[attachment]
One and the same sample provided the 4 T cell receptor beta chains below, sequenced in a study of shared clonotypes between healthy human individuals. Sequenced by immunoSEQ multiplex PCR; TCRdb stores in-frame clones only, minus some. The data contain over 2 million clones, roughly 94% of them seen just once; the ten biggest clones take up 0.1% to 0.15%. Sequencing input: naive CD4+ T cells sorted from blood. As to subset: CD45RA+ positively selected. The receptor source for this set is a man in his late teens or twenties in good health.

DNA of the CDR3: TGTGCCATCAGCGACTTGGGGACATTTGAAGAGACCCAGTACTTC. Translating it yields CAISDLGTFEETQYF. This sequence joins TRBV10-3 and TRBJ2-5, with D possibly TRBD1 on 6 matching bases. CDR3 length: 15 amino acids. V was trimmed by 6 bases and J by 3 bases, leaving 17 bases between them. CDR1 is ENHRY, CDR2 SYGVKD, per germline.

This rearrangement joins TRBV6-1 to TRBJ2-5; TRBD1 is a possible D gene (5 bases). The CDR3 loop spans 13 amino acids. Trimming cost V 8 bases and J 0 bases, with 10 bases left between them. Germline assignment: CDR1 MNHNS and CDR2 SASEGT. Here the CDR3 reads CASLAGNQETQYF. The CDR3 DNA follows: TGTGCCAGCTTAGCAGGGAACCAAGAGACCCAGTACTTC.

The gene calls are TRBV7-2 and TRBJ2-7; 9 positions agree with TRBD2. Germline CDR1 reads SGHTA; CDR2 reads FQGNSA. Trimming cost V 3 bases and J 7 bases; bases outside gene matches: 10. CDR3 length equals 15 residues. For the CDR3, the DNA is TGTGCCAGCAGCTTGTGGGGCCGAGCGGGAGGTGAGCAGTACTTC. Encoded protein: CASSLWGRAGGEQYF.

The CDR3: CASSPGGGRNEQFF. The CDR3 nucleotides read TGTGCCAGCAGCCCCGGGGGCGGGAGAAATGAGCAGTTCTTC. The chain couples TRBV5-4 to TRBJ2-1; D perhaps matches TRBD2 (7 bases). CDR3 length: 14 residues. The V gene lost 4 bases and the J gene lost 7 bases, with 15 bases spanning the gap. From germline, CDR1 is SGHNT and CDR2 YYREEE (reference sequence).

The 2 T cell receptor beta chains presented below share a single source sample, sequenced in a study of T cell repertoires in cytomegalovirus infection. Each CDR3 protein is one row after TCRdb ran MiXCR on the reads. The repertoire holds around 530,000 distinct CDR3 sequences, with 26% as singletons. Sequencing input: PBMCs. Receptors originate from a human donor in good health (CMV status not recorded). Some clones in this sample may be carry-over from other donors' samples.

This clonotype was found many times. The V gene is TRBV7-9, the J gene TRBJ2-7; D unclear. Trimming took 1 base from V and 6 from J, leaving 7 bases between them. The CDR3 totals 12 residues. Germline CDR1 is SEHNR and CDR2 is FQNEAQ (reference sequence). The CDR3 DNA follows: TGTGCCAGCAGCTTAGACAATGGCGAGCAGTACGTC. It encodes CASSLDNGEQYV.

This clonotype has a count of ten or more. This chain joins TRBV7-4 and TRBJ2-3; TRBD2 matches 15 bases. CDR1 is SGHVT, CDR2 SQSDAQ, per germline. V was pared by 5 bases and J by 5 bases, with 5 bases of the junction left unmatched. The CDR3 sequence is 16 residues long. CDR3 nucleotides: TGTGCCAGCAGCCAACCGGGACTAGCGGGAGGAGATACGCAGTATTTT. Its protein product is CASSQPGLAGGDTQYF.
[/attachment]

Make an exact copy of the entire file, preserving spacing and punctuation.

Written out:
One and the same sample provided the 4 T cell receptor beta chains below, sequenced in a study of shared clonotypes between healthy human individuals. Sequenced by immunoSEQ multiplex PCR; TCRdb stores in-frame clones only, minus some. The data contain over 2 million clones, roughly 94% of them seen just once; the ten biggest clones take up 0.1% to 0.15%. Sequencing input: naive CD4+ T cells sorted from blood. As to subset: CD45RA+ positively selected. The receptor source for this set is a man in his late teens or twenties in good health.

DNA of the CDR3: TGTGCCATCAGCGACTTGGGGACATTTGAAGAGACCCAGTACTTC. Translating it yields CAISDLGTFEETQYF. This sequence joins TRBV10-3 and TRBJ2-5, with D possibly TRBD1 on 6 matching bases. CDR3 length: 15 amino acids. V was trimmed by 6 bases and J by 3 bases, leaving 17 bases between them. CDR1 is ENHRY, CDR2 SYGVKD, per germline.

This rearrangement joins TRBV6-1 to TRBJ2-5; TRBD1 is a possible D gene (5 bases). The CDR3 loop spans 13 amino acids. Trimming cost V 8 bases and J 0 bases, with 10 bases left between them. Germline assignment: CDR1 MNHNS and CDR2 SASEGT. Here the CDR3 reads CASLAGNQETQYF. The CDR3 DNA follows: TGTGCCAGCTTAGCAGGGAACCAAGAGACCCAGTACTTC.

The gene calls are TRBV7-2 and TRBJ2-7; 9 positions agree with TRBD2. Germline CDR1 reads SGHTA; CDR2 reads FQGNSA. Trimming cost V 3 bases and J 7 bases; bases outside gene matches: 10. CDR3 length equals 15 residues. For the CDR3, the DNA is TGTGCCAGCAGCTTGTGGGGCCGAGCGGGAGGTGAGCAGTACTTC. Encoded protein: CASSLWGRAGGEQYF.

The CDR3: CASSPGGGRNEQFF. The CDR3 nucleotides read TGTGCCAGCAGCCCCGGGGGCGGGAGAAATGAGCAGTTCTTC. The chain couples TRBV5-4 to TRBJ2-1; D perhaps matches TRBD2 (7 bases). CDR3 length: 14 residues. The V gene lost 4 bases and the J gene lost 7 bases, with 15 bases spanning the gap. From germline, CDR1 is SGHNT and CDR2 YYREEE (reference sequence).

The 2 T cell receptor beta chains presented below share a single source sample, sequenced in a study of T cell repertoires in cytomegalovirus infection. Each CDR3 protein is one row after TCRdb ran MiXCR on the reads. The repertoire holds around 530,000 distinct CDR3 sequences, with 26% as singletons. Sequencing input: PBMCs. Receptors originate from a human donor in good health (CMV status not recorded). Some clones in this sample may be carry-over from other donors' samples.

This clonotype was found many times. The V gene is TRBV7-9, the J gene TRBJ2-7; D unclear. Trimming took 1 base from V and 6 from J, leaving 7 bases between them. The CDR3 totals 12 residues. Germline CDR1 is SEHNR and CDR2 is FQNEAQ (reference sequence). The CDR3 DNA follows: TGTGCCAGCAGCTTAGACAATGGCGAGCAGTACGTC. It encodes CASSLDNGEQYV.

This clonotype has a count of ten or more. This chain joins TRBV7-4 and TRBJ2-3; TRBD2 matches 15 bases. CDR1 is SGHVT, CDR2 SQSDAQ, per germline. V was pared by 5 bases and J by 5 bases, with 5 bases of the junction left unmatched. The CDR3 sequence is 16 residues long. CDR3 nucleotides: TGTGCCAGCAGCCAACCGGGACTAGCGGGAGGAGATACGCAGTATTTT. Its protein product is CASSQPGLAGGDTQYF.